Audi announced this morning that it has received the second-ever autonomous vehicle permit from the state of Nevada, the first of which having been granted to Google in 2012.
In the brave new motoring world, as envisioned by Audi, drivers will regularly turn the controls over to their car in stop-and-go traffic as well as during parking.
Audi boasts it is at the forefront of vehicle autonomy and believes drivers in the near future will be able to “enjoy the convenience,” as the Audi press release put it, of allowing their vehicle to pilot itself.
In 2010, Audi’s autonomous vehicle, the “Autonomous Audi TTS Pikes Peak,” successfully navigated its way through the 156-turn, 12.42-mile Pikes Peak circuit in just 27 minutes. Pikes Peak is a treacherous drive for manned vehicles, let alone one piloting itself. The TTS Pikes Peak’s achievement, then, is no small feat.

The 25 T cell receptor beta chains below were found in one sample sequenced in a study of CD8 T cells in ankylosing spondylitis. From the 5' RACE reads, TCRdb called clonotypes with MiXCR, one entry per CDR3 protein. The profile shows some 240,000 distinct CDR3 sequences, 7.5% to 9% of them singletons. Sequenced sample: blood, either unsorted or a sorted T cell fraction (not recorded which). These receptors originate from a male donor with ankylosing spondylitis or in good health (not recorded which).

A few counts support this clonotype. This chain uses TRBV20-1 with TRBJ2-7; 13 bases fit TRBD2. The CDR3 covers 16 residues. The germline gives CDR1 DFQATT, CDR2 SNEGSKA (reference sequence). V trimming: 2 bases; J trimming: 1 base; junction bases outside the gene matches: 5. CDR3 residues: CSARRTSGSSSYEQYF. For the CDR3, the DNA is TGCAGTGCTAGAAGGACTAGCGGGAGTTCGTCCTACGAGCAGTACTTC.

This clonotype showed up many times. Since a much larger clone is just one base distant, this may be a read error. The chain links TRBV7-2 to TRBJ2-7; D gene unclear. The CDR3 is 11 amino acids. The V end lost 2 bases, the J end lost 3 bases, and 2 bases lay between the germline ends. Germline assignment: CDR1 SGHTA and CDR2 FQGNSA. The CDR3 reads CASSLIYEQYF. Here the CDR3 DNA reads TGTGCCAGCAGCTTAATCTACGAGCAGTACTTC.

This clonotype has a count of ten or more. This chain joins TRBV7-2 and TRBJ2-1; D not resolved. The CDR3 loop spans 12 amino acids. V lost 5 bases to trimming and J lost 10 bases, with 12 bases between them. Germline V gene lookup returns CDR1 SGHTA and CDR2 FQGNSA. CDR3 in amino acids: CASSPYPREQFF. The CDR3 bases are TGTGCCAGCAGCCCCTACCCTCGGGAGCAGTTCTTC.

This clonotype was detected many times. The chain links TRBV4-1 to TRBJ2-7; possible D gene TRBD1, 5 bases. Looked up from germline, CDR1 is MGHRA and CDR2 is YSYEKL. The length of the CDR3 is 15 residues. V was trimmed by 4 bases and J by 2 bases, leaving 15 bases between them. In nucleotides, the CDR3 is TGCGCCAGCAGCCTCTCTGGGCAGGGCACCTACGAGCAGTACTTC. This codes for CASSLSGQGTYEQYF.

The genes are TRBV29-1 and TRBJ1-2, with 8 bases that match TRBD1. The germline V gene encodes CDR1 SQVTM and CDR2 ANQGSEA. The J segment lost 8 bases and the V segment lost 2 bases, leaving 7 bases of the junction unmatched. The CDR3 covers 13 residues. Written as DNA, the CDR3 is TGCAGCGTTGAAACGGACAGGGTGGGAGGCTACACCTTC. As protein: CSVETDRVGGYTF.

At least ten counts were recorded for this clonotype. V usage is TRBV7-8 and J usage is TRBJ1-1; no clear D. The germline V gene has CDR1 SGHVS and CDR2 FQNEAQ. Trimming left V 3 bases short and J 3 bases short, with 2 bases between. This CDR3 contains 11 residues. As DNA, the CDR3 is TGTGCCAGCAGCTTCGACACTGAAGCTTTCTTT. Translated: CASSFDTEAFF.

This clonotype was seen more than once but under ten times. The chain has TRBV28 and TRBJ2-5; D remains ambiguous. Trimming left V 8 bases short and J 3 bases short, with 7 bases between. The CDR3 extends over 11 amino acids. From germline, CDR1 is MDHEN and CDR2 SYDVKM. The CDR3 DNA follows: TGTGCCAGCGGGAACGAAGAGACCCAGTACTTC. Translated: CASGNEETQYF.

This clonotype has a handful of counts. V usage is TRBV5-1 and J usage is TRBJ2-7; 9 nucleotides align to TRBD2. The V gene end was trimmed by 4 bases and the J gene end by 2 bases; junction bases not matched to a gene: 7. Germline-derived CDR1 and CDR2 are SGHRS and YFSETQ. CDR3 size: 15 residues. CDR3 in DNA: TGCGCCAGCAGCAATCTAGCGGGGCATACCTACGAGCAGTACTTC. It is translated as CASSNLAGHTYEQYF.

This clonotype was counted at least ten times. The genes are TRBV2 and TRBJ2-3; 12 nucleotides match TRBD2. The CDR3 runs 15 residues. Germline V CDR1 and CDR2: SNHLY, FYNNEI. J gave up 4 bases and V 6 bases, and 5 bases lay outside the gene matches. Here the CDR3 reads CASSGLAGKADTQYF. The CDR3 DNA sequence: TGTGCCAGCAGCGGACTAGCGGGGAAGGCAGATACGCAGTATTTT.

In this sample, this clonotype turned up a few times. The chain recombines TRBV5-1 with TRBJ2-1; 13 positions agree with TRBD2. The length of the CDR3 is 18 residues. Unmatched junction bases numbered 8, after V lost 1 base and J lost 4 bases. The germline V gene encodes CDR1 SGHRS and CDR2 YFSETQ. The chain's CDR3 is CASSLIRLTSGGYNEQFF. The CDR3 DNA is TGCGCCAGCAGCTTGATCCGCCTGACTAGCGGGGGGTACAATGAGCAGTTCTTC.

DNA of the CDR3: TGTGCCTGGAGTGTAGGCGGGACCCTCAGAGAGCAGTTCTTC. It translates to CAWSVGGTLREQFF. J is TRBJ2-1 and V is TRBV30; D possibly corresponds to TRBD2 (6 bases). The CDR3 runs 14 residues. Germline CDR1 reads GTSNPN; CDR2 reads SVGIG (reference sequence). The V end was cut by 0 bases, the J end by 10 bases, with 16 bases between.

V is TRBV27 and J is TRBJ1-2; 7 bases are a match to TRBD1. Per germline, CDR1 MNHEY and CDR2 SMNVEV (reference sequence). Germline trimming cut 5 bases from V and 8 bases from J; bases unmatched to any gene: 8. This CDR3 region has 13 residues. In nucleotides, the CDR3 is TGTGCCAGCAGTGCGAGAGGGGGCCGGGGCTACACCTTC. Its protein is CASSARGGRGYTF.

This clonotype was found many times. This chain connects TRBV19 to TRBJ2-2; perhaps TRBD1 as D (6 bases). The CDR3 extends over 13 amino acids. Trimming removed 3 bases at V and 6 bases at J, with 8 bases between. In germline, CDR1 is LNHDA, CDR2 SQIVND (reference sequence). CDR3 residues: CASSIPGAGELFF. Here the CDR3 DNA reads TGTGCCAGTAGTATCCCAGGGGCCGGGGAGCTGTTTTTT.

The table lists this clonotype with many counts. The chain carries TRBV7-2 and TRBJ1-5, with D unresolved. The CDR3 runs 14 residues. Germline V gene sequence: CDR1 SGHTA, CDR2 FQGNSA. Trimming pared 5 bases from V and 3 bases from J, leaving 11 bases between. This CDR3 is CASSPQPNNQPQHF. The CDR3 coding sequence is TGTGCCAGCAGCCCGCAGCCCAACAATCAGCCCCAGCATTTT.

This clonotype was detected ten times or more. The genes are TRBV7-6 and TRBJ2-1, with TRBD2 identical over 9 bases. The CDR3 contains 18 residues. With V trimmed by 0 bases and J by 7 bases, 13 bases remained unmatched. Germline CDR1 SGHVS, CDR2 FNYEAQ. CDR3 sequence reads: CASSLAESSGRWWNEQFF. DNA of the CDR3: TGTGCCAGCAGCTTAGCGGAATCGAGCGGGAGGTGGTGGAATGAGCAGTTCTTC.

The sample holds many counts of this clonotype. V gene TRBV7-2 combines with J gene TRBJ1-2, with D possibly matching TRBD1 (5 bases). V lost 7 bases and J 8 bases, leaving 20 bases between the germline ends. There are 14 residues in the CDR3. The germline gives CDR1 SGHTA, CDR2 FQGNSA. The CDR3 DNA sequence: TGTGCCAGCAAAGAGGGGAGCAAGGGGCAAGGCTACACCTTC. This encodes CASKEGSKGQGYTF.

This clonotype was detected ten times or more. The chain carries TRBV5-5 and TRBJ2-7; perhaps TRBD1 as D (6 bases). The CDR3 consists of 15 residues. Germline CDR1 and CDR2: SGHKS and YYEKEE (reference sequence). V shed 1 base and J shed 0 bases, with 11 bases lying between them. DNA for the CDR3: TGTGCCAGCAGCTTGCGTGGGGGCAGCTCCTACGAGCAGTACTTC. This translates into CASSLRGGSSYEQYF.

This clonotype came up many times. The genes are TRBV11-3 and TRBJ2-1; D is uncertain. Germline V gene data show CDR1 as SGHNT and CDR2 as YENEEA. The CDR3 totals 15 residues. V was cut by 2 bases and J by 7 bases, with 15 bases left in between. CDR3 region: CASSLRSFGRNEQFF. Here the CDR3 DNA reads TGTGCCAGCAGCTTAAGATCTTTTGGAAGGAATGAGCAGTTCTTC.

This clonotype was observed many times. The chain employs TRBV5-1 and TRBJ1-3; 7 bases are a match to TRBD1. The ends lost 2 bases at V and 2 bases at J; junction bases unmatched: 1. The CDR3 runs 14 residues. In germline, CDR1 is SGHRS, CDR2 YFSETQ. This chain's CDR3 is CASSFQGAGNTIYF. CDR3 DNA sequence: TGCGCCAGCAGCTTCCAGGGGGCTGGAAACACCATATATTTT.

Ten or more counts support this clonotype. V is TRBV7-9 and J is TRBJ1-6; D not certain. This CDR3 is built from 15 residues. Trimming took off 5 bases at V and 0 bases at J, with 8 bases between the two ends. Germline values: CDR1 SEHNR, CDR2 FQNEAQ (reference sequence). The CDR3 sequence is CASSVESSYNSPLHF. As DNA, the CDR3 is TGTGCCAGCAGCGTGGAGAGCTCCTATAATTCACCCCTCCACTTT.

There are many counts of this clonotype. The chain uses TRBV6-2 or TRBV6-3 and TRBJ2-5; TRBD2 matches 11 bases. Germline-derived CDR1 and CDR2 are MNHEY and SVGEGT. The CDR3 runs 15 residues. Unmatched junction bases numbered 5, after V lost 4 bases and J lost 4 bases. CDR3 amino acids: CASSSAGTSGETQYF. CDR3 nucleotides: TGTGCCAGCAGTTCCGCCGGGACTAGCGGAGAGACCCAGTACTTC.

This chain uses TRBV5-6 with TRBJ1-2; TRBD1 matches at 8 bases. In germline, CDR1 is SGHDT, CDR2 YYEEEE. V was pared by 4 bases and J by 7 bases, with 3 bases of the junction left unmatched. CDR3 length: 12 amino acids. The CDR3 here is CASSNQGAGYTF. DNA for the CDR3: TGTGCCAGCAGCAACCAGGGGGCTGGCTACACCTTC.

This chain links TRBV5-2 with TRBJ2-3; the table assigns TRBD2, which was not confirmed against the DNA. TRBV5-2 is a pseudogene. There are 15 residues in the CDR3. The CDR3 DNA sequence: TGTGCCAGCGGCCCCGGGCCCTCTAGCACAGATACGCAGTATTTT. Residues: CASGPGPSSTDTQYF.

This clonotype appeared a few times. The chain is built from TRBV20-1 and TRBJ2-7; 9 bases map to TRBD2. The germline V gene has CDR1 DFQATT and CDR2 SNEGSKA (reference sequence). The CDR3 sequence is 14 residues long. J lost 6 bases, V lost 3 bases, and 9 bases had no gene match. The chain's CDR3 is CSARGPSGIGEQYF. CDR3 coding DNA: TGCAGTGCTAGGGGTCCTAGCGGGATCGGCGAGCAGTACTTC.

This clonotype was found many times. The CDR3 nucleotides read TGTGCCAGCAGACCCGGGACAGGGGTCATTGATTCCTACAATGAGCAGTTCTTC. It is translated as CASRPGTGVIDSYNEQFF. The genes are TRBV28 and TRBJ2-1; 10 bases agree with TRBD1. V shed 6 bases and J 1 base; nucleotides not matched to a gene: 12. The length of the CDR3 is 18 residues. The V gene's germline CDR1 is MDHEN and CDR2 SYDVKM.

The years-long project toward vehicle autonomy has been a joint venture between Audi’s Electronics Research Lab in Silicon Valley and Stanford University.
Audi expects cars of the future to be much like jetliners, which have both an autopilot but also controls for manual human input. In the press release Audi even lays out the concept of vehicles capable of parking themselves in tight parking spots without even having the driver in the vehicle. It makes one wonder, though, if the vehicle can drive itself, why can’t it simply circle the block for several hours while the driver pops into the shops?